πλουτῶν] comp. Ephesians 3:8 : “Quem nulla quamvis magna credentium multitudo exhaurire potest,” Bengel. In what He was rich, the Christian consciousness understood of itself; it is contained also in the previous καταισχυνθήσεται and in the subsequent σωθήσεται,—namely, in grace and salvation. Comp. Romans 5:15, Romans 11:33, and on 2 Corinthians 13:13.

εἰς πάντας] for all, for the benefit of all. See Bernhardy, p. 219; Maetzner, ad Lycurg. 85.

The calling upon Christ, who nowhere in the N. T. appears as identical with the Jehovah of the O. T. (in opposition to Philippi), is not the worshipping absolutely, as it takes place only in respect of the Father, as the one absolute God; but rather worship according to that relativity in the consciousness of the worshipper, which is conditioned by the relation of Christ to the Father (whose Son of like nature, image, partner of the throne, mediator and advocate on behalf of men, etc., He is). This is not imported as an Origenistic gloss (Philippi), but is necessarily founded on the dependence and subordination in which even the glorified God-man Christ, in virtue of His munus regium, stands in relation to the Father; see on 1 Corinthians 3:23; 1 Corinthians 11:3; 1 Corinthians 15:28. Comp. Lücke, de invocat. J. Chr., Gott. 1843. He who calls upon Christ is conscious that he does not call upon Him as the absolute God, but as the divine-human Representative and Mediator of God exalted to the divine glory, in whom God’s adequate revelation of salvation has been given. To the mediatorial relation of Christ Hofmann also reverts. Comp. on Php 2:10-11; 1 Corinthians 1:2.Romans 10:12. οὐ γάρ ἐστι διαστολὴ Ἰουδαίου τε καὶ Ἕλληνος: this has been proved in one sense in chap. 3—there is no distinction between them in point of sin; it is now asserted in another sense—there is no distinction between them in that the same Lord is waiting to save all on the same conditions. κύριος πάντων is best taken as predicate: the same Lord is Lord of all: cf. Acts 10:36, Php 2:10 f. Christ is undoubtedly meant: in His presence, in view of His work and His present relation to men, all differences disappear; there can be only one religion. πλουτῶν εἰς πάντας: abounding in wealth toward all. Christ can impart to all men what all men need—the righteousness of God. Cf. Romans 5:15-17, Ephesians 3:8, τὸ ἀνεξιχνίαστον πλοῦτος τοῦ Χριστοῦ. τοὺς ἐπικαλουμένους αὐτόν: cf. 1 C. Romans 1:2 where Christians are described as οἱ ἐπικαλούμενοι τὸ ὄνομα τ. Κ. ἡμῶν Ι. Χ. The formula, as the next verse shows, is borrowed from the Old Testament; and as Weiss remarks, Romans 10:13 sets aside every idea of a distinction between the invocation of God and that of Christ. To a Christian, as Paul conceives him, Christ has at least the religious value of God; the Christian soul has that adoring attitude to Christ which (when shown in relation to Jehovah) was characteristic of O.T. religion, See Acts 9:14; Acts 9:21, Acts 22:16 (Paul’s conversion), 2 Timothy 2:22. It is a fair paraphrase of the words to say that salvation depends on this: whether a sinful man will make appeal for it to Christ in prayer, as to One in whom all God’s saving judgment and mercy dwell bodily. It rests with Christ, so appealed to, to make a man partaker in the righteousness of God and eternal life.12. For there is no difference] The same phrase (with precisely opposite reference) as Romans 3:22.—The “for” here refers to the “whosoever” of Romans 10:11; and this refers to the truth, suggested through the whole passage here, of the “nearness” and freedom of salvation, which, as revealed in Christ, needed no advantage of Jewish privilege in order to reach it. Belief and confession were as “near” to Greek as to Jewish hearts and lips.—On “Greek” see note, Romans 1:16.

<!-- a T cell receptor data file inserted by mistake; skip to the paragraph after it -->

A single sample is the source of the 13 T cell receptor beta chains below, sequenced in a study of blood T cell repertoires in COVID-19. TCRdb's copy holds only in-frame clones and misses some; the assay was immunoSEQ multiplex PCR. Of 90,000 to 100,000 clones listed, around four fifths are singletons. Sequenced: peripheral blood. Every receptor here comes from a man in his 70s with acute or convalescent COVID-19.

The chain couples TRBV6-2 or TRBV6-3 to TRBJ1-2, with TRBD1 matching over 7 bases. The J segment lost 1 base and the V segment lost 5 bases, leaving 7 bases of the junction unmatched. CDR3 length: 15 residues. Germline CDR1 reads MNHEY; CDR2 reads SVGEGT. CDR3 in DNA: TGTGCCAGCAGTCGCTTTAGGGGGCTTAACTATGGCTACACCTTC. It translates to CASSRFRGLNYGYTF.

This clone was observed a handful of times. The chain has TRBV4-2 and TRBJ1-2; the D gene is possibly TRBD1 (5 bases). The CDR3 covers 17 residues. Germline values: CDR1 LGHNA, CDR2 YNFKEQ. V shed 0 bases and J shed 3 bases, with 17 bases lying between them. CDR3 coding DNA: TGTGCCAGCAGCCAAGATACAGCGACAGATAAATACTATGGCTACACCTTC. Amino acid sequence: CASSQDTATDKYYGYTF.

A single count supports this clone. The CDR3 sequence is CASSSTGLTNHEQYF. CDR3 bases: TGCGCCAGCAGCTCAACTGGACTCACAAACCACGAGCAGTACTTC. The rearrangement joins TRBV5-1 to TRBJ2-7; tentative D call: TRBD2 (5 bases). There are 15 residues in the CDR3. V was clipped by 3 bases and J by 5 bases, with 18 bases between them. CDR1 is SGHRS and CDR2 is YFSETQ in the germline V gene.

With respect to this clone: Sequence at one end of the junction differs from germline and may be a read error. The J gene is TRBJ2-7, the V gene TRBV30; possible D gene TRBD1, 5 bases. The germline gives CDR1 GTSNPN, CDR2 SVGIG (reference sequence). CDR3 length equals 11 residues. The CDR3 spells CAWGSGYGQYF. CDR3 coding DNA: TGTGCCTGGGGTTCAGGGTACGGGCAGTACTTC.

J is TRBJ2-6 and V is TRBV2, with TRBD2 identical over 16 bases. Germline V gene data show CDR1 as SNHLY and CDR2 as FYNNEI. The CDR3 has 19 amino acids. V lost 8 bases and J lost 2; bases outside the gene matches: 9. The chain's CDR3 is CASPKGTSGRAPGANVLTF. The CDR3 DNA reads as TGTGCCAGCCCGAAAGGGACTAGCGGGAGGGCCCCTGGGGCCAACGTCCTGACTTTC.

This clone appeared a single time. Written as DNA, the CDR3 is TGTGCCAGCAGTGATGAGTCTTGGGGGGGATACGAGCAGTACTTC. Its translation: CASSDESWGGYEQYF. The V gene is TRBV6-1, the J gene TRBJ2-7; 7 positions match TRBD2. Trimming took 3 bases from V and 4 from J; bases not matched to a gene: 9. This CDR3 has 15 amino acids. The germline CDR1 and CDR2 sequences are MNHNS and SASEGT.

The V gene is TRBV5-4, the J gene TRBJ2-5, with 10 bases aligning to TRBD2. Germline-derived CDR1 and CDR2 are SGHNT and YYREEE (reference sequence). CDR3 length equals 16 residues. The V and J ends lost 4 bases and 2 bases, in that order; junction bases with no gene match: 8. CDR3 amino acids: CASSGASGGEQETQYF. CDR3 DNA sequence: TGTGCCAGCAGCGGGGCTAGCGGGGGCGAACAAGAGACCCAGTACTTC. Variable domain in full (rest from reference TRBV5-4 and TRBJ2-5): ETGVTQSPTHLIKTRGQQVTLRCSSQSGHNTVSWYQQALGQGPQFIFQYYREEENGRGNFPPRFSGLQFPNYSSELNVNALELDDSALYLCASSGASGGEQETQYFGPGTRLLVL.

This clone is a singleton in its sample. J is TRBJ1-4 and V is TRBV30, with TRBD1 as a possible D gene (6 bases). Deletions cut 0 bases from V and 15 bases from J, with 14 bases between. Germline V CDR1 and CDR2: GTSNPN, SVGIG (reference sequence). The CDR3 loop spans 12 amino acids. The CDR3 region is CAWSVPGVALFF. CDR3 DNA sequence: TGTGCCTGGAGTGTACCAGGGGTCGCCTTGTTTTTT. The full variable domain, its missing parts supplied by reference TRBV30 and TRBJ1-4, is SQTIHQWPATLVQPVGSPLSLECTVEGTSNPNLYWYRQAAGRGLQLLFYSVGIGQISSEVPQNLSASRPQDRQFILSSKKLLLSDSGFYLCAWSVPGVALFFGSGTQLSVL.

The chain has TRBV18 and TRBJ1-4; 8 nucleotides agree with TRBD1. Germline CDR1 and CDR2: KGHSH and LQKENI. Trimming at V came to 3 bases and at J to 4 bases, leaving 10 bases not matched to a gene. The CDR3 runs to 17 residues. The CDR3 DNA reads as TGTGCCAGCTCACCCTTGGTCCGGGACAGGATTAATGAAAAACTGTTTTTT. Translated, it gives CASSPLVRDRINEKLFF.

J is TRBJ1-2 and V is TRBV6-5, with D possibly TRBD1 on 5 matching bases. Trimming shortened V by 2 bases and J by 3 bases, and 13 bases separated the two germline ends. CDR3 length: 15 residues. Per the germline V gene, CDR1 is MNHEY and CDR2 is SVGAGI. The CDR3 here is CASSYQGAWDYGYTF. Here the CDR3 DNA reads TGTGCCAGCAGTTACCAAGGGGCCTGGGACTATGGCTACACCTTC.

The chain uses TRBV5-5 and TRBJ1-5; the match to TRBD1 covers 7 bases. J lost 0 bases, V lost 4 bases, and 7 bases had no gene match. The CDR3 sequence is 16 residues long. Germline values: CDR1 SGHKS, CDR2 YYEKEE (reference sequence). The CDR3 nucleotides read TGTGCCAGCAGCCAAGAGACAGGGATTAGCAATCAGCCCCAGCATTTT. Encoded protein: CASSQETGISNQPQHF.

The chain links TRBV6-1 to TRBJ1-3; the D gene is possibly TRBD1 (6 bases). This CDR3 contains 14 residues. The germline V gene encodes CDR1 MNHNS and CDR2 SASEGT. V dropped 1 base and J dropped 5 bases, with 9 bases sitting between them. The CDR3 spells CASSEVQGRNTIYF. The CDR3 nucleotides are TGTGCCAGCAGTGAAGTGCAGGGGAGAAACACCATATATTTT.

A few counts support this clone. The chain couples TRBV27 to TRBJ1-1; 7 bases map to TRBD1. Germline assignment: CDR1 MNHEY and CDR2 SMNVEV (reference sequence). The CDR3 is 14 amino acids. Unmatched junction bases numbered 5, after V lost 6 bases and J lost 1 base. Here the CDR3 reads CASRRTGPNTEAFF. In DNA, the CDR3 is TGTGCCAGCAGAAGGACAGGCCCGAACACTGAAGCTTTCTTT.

for the same Lord, &c.] Better, for the same Lord is [Lord] of [them] all; abounding in wealth unto all, &c. Cp. Romans 3:30, and note.

rich] In “goodness,” to pardon and accept. See Isaiah 55:7.—The word “wealth” respects both the splendour of the gift and its sufficiency for “whosoever will,” however numerous the suppliants.

call upon him] appeal to Him. The Gr. is same word as Acts 25:11-12. See also Acts 7:59; where Stephen’s “appeal” is “Lord Jesus, receive my spirit.” The “appeal” here is to the Redeemer as our Justification.Romans 10:12. Οὐ γὰρ ἐστι διαστολὴ, for there is no difference) ch. Romans 3:22. Here the words first to the Jews, are not added, as at the beginning, ch. Romans 1:16.—ὁ γὰρ αὐτὸς, for the same) ch. Romans 3:29-30.—Κύριος, Lord), Romans 10:9.—πλουτῶν) rich and liberal, whom no multitude of believers, how great soever it may be, can exhaust; who never finds it necessary to deal more sparingly.For

Explaining the whosoever of Romans 10:11.

Difference

Better, as Rev., distinction. See on Romans 3:22.

Jew and Greek

On Greek, see on Acts 6:1. Greeks here equivalent to Gentiles.

Lord (κύριος)

See on Matthew 21:3. The reference is disputed: some Christ, others God. Probably Christ. See Romans 10:9, and compare Acts 10:36. The hearing which is necessary to believing comes through the word of Christ (Romans 10:17, where the reading is Christ instead of God).

That call upon (ἐπικαλουμένους)

See on appeal, Acts 25:11; see on James 2:7. That invoke Him as, Lord: recalling Romans 10:9, Romans 10:10. Compare Joel 2:32.